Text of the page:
I have a few patients whom I thought had an atypical form of wet AMD, but the retinal specialist treated them with intravitreal anti-VEGF to no avail. Is there something else I should be looking for?
A: The anti-VEGF revolution has allowed us to inhibit AMD progression and in some cases actually recover visual function, according to Jay Haynie, OD, of Retina and Macula Specialists in Tacoma, WA. “However, some patients fail to respond to this staple treatment modality.” Given the standard-bearing nature of anti-VEGF, a lack of response is enough to raise eyebrows. “Several reasons exist as to why; however, one thing to be critical of is whether you have the correct diagnosis,” says Dr. Haynie.
|Fluorescein angiogram reveals late leakage in the temporal fovea of the right eye. Note the “right angle” appearance of the vasculature. Click image to enlarge.|
Macular telangiectasia (MT) often presents with visual symptoms and retinal findings resembling AMD, leading to misdiagnosis. “Patients with MT tend to have similar visual symptoms as sufferers of AMD: distortion, missing letters and trouble reading fine print,” says Dr. Haynie. The symptoms of MT also tend to develop in the fourth to sixth decades of life, similar to AMD, he adds.
OCT Reveals the Culprit
While AMD and macular telangiectasia present with similar clinical findings, they show quite differently on OCT, revealing the disparate nature of each condition. Indeed, the etiopathogeneses of the two conditions do not overlap, and this is reflected in their differential responses to anti-VEGF treatment. Careful examination of the OCT—in particular, looking at the RPE complex and inner retinal layers—can reveal the culprit, says Dr. Haynie. “AMD is a disease of the choroid and ultimately alters the contour of the RPE while sparing the inner retinal layers. In contrast, macular telangiectasia initially causes an alteration of the inner retina. In the late phases it disrupts the outer retinal layers; however, the RPE layer remains intact in most cases,” he says.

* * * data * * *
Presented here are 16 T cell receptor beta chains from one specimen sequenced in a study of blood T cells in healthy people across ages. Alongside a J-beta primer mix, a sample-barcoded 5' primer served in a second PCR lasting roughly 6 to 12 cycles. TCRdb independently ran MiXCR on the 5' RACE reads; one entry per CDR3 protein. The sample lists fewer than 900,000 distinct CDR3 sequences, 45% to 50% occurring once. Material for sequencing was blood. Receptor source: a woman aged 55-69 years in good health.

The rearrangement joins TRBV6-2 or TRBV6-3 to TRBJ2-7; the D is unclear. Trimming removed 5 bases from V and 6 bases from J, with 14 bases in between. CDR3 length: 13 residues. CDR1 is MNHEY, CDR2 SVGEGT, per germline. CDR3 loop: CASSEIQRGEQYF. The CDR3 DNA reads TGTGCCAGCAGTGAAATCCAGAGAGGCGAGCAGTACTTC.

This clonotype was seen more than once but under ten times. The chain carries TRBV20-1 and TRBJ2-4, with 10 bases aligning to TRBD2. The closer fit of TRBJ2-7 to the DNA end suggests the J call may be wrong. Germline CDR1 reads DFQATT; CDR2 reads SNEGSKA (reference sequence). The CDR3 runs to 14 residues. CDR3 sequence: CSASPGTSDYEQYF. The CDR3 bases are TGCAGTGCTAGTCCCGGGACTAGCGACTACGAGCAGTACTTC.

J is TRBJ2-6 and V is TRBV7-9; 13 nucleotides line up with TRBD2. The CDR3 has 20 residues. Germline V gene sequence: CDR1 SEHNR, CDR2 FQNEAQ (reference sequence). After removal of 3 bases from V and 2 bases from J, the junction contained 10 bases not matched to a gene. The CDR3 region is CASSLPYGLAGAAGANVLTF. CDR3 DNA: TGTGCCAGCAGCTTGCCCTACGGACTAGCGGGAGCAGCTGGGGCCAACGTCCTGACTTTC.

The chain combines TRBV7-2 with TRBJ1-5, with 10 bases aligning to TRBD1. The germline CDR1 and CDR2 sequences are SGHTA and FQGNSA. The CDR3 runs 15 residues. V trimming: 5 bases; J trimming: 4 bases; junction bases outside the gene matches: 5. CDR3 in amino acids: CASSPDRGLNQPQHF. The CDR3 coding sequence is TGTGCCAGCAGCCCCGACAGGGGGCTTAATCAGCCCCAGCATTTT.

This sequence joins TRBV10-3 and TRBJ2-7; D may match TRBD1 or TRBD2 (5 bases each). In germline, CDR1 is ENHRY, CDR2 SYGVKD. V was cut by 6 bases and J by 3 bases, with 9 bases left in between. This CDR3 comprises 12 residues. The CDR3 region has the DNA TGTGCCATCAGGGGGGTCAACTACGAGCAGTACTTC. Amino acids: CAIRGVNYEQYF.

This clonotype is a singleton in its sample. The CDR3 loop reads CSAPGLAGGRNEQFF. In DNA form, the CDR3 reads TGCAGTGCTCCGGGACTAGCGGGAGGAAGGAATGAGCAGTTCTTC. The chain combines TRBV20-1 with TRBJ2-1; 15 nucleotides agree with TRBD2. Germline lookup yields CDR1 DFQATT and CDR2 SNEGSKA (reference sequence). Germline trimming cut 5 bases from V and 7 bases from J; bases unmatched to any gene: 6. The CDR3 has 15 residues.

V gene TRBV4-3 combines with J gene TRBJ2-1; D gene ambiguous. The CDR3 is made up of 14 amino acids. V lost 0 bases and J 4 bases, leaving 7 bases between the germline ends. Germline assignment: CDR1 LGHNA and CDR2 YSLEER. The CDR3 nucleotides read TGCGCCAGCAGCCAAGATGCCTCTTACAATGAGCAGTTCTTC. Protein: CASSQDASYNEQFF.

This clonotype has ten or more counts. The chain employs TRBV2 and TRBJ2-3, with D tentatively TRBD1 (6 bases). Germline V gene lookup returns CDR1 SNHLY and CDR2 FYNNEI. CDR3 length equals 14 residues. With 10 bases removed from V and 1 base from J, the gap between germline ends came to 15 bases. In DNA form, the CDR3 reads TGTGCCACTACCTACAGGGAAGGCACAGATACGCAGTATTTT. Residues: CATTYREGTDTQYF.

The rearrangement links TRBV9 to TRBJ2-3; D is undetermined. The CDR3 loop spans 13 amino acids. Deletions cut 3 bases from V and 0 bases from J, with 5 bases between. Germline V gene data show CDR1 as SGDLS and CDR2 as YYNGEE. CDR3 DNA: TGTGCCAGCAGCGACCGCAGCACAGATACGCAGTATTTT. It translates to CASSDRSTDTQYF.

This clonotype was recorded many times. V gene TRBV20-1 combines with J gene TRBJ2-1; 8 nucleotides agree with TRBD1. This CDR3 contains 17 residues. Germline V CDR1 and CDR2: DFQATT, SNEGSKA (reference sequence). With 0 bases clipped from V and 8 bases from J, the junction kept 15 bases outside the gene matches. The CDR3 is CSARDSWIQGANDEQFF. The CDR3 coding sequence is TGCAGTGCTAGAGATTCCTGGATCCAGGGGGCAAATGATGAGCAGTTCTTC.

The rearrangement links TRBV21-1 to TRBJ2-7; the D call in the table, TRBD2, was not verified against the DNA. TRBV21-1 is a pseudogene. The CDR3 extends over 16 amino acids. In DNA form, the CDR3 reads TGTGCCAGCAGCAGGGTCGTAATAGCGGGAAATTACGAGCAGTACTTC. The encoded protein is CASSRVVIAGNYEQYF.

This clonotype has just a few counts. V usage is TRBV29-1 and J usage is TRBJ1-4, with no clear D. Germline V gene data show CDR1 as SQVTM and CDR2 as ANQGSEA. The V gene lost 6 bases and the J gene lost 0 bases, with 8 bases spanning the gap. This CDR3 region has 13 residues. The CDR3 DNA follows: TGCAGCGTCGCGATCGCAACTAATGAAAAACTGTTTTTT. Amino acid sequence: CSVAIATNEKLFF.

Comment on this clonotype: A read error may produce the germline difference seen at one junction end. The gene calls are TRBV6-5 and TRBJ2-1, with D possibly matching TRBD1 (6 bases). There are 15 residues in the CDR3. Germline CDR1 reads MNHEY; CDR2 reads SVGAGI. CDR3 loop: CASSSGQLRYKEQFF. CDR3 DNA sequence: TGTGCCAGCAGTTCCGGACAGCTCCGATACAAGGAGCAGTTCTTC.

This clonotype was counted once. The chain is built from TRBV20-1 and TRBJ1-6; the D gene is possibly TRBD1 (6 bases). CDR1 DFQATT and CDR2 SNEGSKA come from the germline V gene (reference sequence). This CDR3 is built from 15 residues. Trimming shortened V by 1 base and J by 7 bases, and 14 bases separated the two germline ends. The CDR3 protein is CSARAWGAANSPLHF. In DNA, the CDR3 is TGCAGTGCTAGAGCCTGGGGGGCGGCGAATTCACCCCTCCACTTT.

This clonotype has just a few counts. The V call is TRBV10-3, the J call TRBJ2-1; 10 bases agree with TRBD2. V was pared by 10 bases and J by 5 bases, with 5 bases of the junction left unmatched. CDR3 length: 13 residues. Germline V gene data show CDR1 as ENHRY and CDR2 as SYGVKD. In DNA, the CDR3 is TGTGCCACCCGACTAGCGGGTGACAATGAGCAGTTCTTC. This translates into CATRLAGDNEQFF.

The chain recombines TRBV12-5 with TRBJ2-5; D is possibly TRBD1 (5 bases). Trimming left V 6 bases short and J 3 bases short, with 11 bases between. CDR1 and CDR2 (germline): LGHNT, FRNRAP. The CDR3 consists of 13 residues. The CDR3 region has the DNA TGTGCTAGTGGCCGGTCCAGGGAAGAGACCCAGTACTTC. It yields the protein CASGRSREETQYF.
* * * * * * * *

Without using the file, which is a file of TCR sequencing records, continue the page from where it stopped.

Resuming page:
On SD-OCT, Dr. Haynie says one can differentiate AMD from MT easily if you understand the diseases. “In MT, you will initially see inner retinal changes that are described as ‘schisis-like’ changes as opposed to cystoid spaces, per se,” he says. As the condition progresses—over decades for most—the outer retina begins to thin along with an alteration of the ellipsoid and PIL structures seen on the OCT, he explains.
Clues in the Fundus
Fundus findings in both conditions also have their share of similarities and key differences. “Macular telangiectasia is not associated with hallmarks of AMD (i.e., drusen and subretinal hemorrhage). However, they both show macular pigment mottling and, given the ages of the patients—generally the fourth to sixth decade of life—the diagnosis of AMD is made,” says Dr. Haynie. Yet, there are findings to look out for in the fundus in order to differentiate the two conditions. “In the posterior segment, the retinal surface appears crystal-like in appearance; the parafoveal area appears gray and thick and small, irregular capillaries can be seen, generally temporal to the fovea,” says Dr. Haynie. “These telangiectatic vessels are best seen with red-free photography or fluorescein angiography and are pathognomonic for the disease,” he explains. Importantly, Dr. Haynie says that the clinical fundus characteristics in MT vary from that of AMD in that no drusen hemorrhage or lipid is seen upon your clinical examination.
MT is not well understood. “Unless the disease has progressed to the fifth stage—characterized by the development of CNV and subretinal fibrosis—it does not respond to anti-VEGF compounds.” And in Dr. Haynie’s experience, very few cases progress to stage five over patients’ lifetimes. So, keep in mind that a lack of response to VEGF blockade may be a signal of a disease not associated with AMD, such as macular telangiectasia.